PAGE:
Have you ever stopped to think about all the things going on in this very moment? Those funny, bizarre, and random details of life that happen although no one notices. Take a minute to look around. How much change is in the drawer of your desk? What music is playing in the background of the coffee shop? What is the person sitting next to you doing?
This isn’t a set up for one of those “if a tree falls in a forest and no one is there to hear it” riddles. This is the motif of the 5-time Oscar nominated French film, Amelie.
Amelie is a film about a young woman who sees things that others don’t – simply because she notices them. And she is able to notice them because she remains just outside the “normal” boundaries of society; in the middle of the world of her own imagination.
The film follows the story of Amelie’s sudden inspiration to become a “do-gooder.” Using the small details she notices, Amelie gets to work improving the quality of people’s lives – reconnecting them to their pasts, to love, to justice, and to each other – all while remaining a stranger to relationship herself.
Her story takes on the character of Oskar’s in Extremely Loud and Incredibly Close; a young woman who doesn’t quite ‘fit in’ with the world begins a quest that forces her to engage in that very world. It’s a story that unfolds with a narrative pace similar to Stranger Than Fiction. And Amelie sees herself as a sort of Zorro; a mysterious, hidden hero fighting for the good of the downtrodden.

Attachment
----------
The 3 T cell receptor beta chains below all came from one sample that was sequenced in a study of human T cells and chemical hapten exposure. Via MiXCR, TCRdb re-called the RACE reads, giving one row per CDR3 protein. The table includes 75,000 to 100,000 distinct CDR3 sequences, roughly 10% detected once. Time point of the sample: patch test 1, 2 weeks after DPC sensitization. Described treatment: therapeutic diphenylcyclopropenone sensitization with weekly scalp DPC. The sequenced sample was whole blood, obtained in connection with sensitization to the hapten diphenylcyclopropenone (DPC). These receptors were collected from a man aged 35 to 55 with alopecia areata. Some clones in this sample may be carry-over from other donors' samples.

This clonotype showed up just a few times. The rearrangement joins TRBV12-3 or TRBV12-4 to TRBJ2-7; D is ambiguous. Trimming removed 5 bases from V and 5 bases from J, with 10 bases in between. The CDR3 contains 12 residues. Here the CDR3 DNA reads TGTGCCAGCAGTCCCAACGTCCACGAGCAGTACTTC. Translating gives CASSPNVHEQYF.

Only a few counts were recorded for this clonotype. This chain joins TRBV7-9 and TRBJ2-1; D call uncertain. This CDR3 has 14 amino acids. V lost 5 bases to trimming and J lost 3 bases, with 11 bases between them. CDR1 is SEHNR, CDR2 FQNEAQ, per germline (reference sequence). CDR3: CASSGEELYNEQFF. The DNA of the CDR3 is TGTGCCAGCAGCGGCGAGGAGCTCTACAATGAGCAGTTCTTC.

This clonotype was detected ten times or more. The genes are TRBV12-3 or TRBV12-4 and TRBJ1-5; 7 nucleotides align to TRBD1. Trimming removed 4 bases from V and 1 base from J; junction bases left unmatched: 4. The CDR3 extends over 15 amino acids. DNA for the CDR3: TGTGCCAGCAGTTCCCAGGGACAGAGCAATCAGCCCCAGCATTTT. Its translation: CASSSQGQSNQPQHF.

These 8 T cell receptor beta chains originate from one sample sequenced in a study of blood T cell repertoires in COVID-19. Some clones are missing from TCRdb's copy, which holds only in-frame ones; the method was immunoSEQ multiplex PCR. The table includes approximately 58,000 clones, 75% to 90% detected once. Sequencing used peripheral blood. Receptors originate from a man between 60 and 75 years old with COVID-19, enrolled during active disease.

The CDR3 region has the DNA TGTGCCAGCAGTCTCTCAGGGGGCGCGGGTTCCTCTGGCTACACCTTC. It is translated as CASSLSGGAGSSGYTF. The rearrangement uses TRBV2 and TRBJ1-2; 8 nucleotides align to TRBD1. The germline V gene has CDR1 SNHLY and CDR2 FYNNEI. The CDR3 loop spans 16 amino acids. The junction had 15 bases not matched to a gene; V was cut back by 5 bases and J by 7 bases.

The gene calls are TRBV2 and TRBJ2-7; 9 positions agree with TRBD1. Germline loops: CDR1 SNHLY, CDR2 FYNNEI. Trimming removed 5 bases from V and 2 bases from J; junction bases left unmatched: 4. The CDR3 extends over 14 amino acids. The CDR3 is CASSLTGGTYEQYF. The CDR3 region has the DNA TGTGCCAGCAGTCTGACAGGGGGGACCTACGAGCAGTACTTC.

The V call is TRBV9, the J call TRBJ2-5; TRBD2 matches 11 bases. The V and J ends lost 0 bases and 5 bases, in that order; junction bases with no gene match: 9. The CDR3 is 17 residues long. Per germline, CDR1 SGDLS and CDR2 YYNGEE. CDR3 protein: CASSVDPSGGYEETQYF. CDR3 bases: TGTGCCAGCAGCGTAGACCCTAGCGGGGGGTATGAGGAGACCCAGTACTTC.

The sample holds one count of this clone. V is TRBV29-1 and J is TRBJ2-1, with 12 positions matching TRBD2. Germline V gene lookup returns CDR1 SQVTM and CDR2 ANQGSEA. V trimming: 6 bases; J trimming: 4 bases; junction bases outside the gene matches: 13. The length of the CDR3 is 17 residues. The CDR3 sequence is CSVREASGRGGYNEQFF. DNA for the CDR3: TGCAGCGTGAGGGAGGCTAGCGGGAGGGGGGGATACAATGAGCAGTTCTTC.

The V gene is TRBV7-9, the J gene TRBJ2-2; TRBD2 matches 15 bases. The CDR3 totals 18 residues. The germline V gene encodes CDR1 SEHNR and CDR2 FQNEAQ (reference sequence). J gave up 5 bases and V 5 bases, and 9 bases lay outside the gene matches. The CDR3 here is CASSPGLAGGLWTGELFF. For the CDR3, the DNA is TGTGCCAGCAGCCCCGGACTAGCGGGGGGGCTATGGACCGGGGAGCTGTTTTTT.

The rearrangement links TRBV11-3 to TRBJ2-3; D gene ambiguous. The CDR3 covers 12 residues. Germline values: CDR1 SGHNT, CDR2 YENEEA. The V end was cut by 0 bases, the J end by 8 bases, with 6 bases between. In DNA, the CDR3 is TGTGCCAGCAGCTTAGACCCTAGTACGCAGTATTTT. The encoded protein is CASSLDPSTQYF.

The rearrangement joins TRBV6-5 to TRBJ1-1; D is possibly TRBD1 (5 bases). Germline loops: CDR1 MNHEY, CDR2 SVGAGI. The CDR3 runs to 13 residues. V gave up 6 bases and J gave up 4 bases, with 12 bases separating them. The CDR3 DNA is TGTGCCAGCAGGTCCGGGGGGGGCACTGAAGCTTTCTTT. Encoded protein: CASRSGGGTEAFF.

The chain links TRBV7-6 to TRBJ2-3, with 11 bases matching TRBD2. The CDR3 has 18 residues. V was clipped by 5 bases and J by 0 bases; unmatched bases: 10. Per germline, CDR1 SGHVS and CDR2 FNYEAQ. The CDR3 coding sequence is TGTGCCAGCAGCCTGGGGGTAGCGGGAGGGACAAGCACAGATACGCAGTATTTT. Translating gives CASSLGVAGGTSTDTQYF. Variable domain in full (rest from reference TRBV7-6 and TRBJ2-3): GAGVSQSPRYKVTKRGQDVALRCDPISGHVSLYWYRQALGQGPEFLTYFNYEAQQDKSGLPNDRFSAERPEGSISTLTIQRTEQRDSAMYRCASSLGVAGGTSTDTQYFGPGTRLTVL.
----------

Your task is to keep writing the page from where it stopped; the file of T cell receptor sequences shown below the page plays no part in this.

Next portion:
Amelie is many things. She’s a dreamer, an oddball, a daughter, a waitress, and a maker of miracles. Like the rest of us, however, she’s also afraid. Afraid of what might happen if you open yourself up to relationship and love. Living in the made up reality of a fanciful imagination allows Amelie to escape and engage life on her own terms. But what happens when we step in to messy reality? When we take real risks to find love?
Amelie is a story about helping one another take the risks that move us towards real life.